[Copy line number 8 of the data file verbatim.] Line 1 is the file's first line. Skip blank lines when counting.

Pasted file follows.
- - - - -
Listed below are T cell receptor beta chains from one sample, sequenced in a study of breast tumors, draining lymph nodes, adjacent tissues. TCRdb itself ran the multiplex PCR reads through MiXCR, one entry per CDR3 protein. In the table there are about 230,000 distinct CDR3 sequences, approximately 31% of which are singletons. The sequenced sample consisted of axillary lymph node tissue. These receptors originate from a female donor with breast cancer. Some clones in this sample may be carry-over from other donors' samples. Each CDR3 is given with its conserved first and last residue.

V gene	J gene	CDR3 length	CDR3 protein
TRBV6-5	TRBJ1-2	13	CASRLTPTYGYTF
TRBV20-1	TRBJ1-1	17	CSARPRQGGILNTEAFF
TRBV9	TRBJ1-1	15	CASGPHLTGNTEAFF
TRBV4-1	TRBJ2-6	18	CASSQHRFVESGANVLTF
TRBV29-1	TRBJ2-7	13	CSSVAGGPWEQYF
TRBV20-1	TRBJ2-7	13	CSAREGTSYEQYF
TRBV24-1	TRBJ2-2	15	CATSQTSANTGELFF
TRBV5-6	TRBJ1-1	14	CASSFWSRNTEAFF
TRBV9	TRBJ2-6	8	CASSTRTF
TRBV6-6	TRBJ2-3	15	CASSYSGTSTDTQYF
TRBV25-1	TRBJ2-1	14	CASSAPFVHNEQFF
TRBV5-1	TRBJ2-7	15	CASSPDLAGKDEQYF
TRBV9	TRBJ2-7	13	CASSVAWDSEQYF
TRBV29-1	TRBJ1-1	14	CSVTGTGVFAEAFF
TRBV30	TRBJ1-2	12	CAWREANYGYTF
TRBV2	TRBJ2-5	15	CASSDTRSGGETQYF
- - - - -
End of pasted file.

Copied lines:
TRBV20-1	TRBJ2-7	13	CSAREGTSYEQYF